Open Access

Survey radiography and computerized tomography imaging of the thorax in female dogs with mammary tumors

  • Carolina C Otoni1Email author,
  • Sheila C Rahal1,
  • Luiz C Vulcano2,
  • Sérgio M Ribeiro3,
  • Khadije Hette1,
  • Tatiana Giordano1,
  • Danuta P Doiche2 and
  • Renée L Amorim4
Acta Veterinaria Scandinavica201052:20

https://doi.org/10.1186/1751-0147-52-20

Received: 18 June 2009

Accepted: 9 March 2010

Published: 9 March 2010

Abstract

Background

Accurate early diagnosis of lung metastases is important for establishing therapeutic measures. Therefore, the present study aimed to compare survey thoracic radiographs and computerized tomography (CT) scans to specifically identify lung metastases in female dogs with mammary tumors.

Methods

Twenty-one female dogs, weighing 3 to 34 kg and aged from 5 years to 14 years and 10 months, with mammary tumors were studied. In all dogs before the imaging examinations, fine-needle aspiration cytology of the mammary tumors was performed to confirm the diagnosis. Three-view thoracic radiographs were accomplished: right lateral, left lateral and ventrodorsal views. Sequential transverse images of the thorax were acquired on a spiral Scanner, before and after intravenous bolus injection of nonionic iodine contrast. Soft-tissue and lung windows were applied. All the mammary tumors were surgically removed and examined histologically.

Results

The correlation between the cytological and histological results regarding presence of malignancy was observed in only 17 cases. In radiographic examinations, no dog displayed signs of lung metastases or thorax chest lesions. CT detected lung metastasis in two cases, while small areas of lung atelectasis located peripherally were found in 28.57% of the dogs.

Conclusion

In this study population, spiral CT showed higher sensitivity than chest radiographies to detect lung metastasis; this indicates that CT should be performed on all female dogs with malignant mammary tumors.

Background

Mammary tumors constitute the most frequent neoplastic disease in female dogs [1, 2]. The disease etiology has not yet been totally elucidated, but there are indications of a hormonal dependence because the incidence of tumors is reduced by using early ovariohysterectomy, with better results when the procedure is performed before the first estrus [13]. In addition, dogs with mammary gland carcinoma spayed less than 2 years before tumor surgery live longer than dogs spayed earlier in relation to such surgery [4].

Approximately 35% to 50% of all mammary tumors in female dogs are considered malignant by histological examinations [2, 3]. The clinical stage, tumor size and ovariohysterectomy status are prognostic factors for dog survival after surgery to treat malignant mammary tumors [5]. Furthermore, these tumors may disseminate through the lymphatic and blood vessel routes to the regional lymph nodes and lungs [1, 3]. Therefore, the accurate and early diagnosis of lung metastases is of considerable importance in the establishment of therapeutic measures, and approximately 25% and 50% of the female dogs with malignant mammary tumors already present them at the moment of the physical examination [3].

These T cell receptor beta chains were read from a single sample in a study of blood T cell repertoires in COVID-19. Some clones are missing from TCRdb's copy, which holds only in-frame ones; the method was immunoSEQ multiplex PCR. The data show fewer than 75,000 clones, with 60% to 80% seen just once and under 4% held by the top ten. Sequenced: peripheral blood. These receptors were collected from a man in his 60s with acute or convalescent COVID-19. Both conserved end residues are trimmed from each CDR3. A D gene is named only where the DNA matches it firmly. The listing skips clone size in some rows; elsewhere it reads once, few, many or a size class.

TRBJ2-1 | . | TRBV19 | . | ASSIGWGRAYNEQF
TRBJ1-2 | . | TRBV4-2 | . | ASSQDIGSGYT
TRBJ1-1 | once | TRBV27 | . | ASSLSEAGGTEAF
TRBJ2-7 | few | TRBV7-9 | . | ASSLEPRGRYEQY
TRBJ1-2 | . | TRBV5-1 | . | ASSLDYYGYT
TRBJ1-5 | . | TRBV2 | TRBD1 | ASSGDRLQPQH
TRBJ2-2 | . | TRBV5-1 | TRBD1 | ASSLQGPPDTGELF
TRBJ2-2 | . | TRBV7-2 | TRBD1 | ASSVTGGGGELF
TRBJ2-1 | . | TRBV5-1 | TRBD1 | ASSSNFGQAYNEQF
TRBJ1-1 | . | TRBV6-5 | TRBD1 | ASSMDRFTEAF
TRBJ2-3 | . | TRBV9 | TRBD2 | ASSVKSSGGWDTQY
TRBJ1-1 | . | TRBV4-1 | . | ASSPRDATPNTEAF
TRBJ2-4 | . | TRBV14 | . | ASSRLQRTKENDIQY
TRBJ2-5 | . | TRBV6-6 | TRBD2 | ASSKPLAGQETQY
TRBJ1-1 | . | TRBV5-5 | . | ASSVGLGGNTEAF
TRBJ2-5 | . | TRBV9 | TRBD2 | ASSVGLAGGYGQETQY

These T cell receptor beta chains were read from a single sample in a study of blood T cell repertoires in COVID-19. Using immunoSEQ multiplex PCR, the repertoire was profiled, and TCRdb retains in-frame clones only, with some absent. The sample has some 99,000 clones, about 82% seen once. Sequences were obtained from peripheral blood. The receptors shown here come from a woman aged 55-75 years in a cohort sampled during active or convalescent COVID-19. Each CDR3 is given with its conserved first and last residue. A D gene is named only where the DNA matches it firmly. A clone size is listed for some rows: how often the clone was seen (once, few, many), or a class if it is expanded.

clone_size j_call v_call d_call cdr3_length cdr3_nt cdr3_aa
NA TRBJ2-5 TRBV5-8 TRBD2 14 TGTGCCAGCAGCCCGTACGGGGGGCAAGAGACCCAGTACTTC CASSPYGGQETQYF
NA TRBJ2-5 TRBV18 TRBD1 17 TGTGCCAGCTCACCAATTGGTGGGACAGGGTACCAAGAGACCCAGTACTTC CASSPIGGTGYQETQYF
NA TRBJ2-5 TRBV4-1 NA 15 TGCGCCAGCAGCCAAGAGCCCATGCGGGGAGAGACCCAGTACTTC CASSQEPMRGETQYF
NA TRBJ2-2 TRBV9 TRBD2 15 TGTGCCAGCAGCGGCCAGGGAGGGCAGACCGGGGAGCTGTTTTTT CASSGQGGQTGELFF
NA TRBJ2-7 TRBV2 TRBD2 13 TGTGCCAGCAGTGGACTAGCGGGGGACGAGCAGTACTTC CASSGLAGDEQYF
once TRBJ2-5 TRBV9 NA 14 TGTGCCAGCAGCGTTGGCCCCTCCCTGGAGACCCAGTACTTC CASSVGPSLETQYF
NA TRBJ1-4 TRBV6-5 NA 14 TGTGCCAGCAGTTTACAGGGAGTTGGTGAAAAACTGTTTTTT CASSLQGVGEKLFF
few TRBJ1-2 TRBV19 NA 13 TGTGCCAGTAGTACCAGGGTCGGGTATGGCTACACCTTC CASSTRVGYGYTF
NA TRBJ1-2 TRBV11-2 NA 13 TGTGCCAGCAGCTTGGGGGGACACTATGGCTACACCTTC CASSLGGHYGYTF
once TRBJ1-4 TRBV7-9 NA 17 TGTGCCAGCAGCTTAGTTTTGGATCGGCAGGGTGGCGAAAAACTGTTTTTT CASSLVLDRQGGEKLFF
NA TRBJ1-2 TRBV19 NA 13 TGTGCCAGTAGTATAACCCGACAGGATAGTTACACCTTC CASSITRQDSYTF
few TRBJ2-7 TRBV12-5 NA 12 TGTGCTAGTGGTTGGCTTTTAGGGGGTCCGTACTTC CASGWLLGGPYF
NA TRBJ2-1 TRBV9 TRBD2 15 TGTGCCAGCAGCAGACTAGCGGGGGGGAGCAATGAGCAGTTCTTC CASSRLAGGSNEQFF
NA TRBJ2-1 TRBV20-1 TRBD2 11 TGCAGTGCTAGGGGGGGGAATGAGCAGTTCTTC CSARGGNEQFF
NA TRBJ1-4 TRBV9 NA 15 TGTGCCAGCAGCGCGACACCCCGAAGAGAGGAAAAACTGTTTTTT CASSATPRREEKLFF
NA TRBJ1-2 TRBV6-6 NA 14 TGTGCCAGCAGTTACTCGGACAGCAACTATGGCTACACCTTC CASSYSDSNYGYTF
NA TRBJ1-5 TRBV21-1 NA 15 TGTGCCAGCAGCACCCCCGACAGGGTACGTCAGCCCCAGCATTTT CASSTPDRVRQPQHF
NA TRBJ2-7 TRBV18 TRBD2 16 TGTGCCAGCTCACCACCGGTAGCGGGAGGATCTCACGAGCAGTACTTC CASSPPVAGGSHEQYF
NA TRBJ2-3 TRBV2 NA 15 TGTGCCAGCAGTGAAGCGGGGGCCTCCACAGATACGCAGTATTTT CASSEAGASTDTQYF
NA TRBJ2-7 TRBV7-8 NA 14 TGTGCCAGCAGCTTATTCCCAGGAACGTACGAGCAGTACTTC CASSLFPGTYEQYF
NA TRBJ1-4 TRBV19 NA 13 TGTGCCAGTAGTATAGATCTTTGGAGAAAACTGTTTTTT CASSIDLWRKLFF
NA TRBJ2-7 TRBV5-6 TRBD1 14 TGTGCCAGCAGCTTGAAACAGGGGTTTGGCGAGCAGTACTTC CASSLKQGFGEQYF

Among the imaging methods reported as frequently used for lung metastases identification are radiographic examinations, magnetic resonance and computerized tomography (CT) [3, 69]. Radiographically, lung metastasis can be characterized by well-defined nodules, poorly demarcated nodules or as pleural effusion without any evidence of lung lesions [2]. Although CT is considered a more sensitive method than radiography for detecting lung metastases, false-positive or false-negative results may occur [8, 10, 11]. Therefore, various types of CT instruments are constantly being developed to obtain higher accuracy and potency. Furthermore, a short exposure time is very important to minimize the effects of cardiovascular and respiratory motion [12].

The present study aimed to compare survey thoracic radiographs and computerized tomography (CT) scans in relation to their ability to specifically identify lung metastases in female dogs with mammary tumors.

Materials and methods

Twenty-one female dogs, weighing 3 to 34 kg and aged from 5 years to 14 years and 10 months (average of 9 years old and 5 months), with mammary tumors were utilized (Table 1). The time between tumor identification and surgical removal varied from 2 months to 1 year. Two dogs (Cases 6 and 19) had been submitted 3 months previously for regional mastectomy based on the lymphatic drainage in the other mammary chain. Four female dogs (Cases 1, 3, 6 and 21) had already been spayed. Before the imaging examinations in all female dogs, fine-needle aspiration cytology of the mammary tumors was performed to confirm the diagnosis. Only those with malignant mammary tumors were included in the study. The size of the primary tumor was classified according to maximum diameter as follows: T1 < 3 cm, T2 3-5 cm and T3 > 5 cm (Table 1). Laboratory tests, including a complete blood cell, urinalysis and chemistry panel, were carried out to detect any metabolic alterations that could contraindicate the procedures.
Table 1

Description of female dogs with mammary tumors; mammary glands with tumor and tumor size; fine-needle aspiration cytology and histological diagnosis of the mammary tumors.

Dog description

Mammary glands with tumor and tumor size

Fine-needle aspiration cytology

Time between tumor identification and surgical removal

Histological analysis

Case 1

34 kg-13.8-year-old German Shepherd

(10 y spayed)

Left CrT and CT (T2 - ulcerated)

mammary carcinoma

2 mo

mammary carcinoma

Case 2

8 kg-11.10-year-old crossbred

(intact)

Left CrA (T1)

Left CrA - adenoma mammary

9 mo